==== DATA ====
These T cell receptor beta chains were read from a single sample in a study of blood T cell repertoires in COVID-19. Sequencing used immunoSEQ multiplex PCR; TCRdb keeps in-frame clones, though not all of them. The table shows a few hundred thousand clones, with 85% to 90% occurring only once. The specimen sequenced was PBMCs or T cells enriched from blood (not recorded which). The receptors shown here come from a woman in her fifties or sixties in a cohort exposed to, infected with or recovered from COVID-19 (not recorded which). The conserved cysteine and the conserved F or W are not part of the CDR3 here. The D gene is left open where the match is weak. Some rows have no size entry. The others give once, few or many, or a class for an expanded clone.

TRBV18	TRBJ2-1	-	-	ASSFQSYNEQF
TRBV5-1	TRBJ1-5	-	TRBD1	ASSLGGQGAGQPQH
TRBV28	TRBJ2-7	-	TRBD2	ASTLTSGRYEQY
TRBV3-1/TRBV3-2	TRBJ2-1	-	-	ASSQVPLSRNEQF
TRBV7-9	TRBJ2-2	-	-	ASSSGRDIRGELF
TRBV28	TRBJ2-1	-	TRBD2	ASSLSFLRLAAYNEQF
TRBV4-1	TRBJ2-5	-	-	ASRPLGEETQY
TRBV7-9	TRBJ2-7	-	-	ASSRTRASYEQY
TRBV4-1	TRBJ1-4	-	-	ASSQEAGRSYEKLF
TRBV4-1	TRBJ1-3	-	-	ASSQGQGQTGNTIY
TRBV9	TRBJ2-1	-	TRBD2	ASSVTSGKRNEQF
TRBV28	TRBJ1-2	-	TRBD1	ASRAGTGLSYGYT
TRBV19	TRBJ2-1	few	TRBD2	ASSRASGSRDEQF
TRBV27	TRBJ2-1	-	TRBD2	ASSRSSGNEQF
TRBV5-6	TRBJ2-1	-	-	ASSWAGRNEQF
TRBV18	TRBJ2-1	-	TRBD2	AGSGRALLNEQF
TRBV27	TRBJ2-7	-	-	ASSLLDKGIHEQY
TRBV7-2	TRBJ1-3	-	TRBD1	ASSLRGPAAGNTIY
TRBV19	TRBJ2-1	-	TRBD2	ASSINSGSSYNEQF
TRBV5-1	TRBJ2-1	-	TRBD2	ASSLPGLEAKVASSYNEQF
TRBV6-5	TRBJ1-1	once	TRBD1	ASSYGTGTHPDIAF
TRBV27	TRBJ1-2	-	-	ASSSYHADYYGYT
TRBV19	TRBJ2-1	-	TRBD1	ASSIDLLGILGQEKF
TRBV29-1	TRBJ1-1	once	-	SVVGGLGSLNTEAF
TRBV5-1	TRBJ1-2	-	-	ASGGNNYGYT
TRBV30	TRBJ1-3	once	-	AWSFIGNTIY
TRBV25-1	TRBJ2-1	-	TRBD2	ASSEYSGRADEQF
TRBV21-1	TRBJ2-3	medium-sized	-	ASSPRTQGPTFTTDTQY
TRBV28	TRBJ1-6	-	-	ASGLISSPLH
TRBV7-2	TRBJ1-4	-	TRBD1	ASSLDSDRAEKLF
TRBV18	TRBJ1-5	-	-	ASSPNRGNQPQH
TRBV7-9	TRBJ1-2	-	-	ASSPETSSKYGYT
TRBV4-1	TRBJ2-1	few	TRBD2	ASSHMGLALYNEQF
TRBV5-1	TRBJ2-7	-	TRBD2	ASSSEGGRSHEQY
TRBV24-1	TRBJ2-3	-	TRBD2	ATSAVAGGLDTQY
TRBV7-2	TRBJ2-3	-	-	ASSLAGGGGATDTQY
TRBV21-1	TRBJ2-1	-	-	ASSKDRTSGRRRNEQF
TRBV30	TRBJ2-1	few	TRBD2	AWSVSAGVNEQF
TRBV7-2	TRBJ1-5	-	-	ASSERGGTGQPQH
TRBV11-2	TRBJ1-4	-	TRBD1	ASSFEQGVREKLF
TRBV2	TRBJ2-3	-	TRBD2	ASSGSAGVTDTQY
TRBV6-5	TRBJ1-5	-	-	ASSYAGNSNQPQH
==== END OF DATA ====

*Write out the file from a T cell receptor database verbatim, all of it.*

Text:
These T cell receptor beta chains were read from a single sample in a study of blood T cell repertoires in COVID-19. Sequencing used immunoSEQ multiplex PCR; TCRdb keeps in-frame clones, though not all of them. The table shows a few hundred thousand clones, with 85% to 90% occurring only once. The specimen sequenced was PBMCs or T cells enriched from blood (not recorded which). The receptors shown here come from a woman in her fifties or sixties in a cohort exposed to, infected with or recovered from COVID-19 (not recorded which). The conserved cysteine and the conserved F or W are not part of the CDR3 here. The D gene is left open where the match is weak. Some rows have no size entry. The others give once, few or many, or a class for an expanded clone.

TRBV18	TRBJ2-1	-	-	ASSFQSYNEQF
TRBV5-1	TRBJ1-5	-	TRBD1	ASSLGGQGAGQPQH
TRBV28	TRBJ2-7	-	TRBD2	ASTLTSGRYEQY
TRBV3-1/TRBV3-2	TRBJ2-1	-	-	ASSQVPLSRNEQF
TRBV7-9	TRBJ2-2	-	-	ASSSGRDIRGELF
TRBV28	TRBJ2-1	-	TRBD2	ASSLSFLRLAAYNEQF
TRBV4-1	TRBJ2-5	-	-	ASRPLGEETQY
TRBV7-9	TRBJ2-7	-	-	ASSRTRASYEQY
TRBV4-1	TRBJ1-4	-	-	ASSQEAGRSYEKLF
TRBV4-1	TRBJ1-3	-	-	ASSQGQGQTGNTIY
TRBV9	TRBJ2-1	-	TRBD2	ASSVTSGKRNEQF
TRBV28	TRBJ1-2	-	TRBD1	ASRAGTGLSYGYT
TRBV19	TRBJ2-1	few	TRBD2	ASSRASGSRDEQF
TRBV27	TRBJ2-1	-	TRBD2	ASSRSSGNEQF
TRBV5-6	TRBJ2-1	-	-	ASSWAGRNEQF
TRBV18	TRBJ2-1	-	TRBD2	AGSGRALLNEQF
TRBV27	TRBJ2-7	-	-	ASSLLDKGIHEQY
TRBV7-2	TRBJ1-3	-	TRBD1	ASSLRGPAAGNTIY
TRBV19	TRBJ2-1	-	TRBD2	ASSINSGSSYNEQF
TRBV5-1	TRBJ2-1	-	TRBD2	ASSLPGLEAKVASSYNEQF
TRBV6-5	TRBJ1-1	once	TRBD1	ASSYGTGTHPDIAF
TRBV27	TRBJ1-2	-	-	ASSSYHADYYGYT
TRBV19	TRBJ2-1	-	TRBD1	ASSIDLLGILGQEKF
TRBV29-1	TRBJ1-1	once	-	SVVGGLGSLNTEAF
TRBV5-1	TRBJ1-2	-	-	ASGGNNYGYT
TRBV30	TRBJ1-3	once	-	AWSFIGNTIY
TRBV25-1	TRBJ2-1	-	TRBD2	ASSEYSGRADEQF
TRBV21-1	TRBJ2-3	medium-sized	-	ASSPRTQGPTFTTDTQY
TRBV28	TRBJ1-6	-	-	ASGLISSPLH
TRBV7-2	TRBJ1-4	-	TRBD1	ASSLDSDRAEKLF
TRBV18	TRBJ1-5	-	-	ASSPNRGNQPQH
TRBV7-9	TRBJ1-2	-	-	ASSPETSSKYGYT
TRBV4-1	TRBJ2-1	few	TRBD2	ASSHMGLALYNEQF
TRBV5-1	TRBJ2-7	-	TRBD2	ASSSEGGRSHEQY
TRBV24-1	TRBJ2-3	-	TRBD2	ATSAVAGGLDTQY
TRBV7-2	TRBJ2-3	-	-	ASSLAGGGGATDTQY
TRBV21-1	TRBJ2-1	-	-	ASSKDRTSGRRRNEQF
TRBV30	TRBJ2-1	few	TRBD2	AWSVSAGVNEQF
TRBV7-2	TRBJ1-5	-	-	ASSERGGTGQPQH
TRBV11-2	TRBJ1-4	-	TRBD1	ASSFEQGVREKLF
TRBV2	TRBJ2-3	-	TRBD2	ASSGSAGVTDTQY
TRBV6-5	TRBJ1-5	-	-	ASSYAGNSNQPQH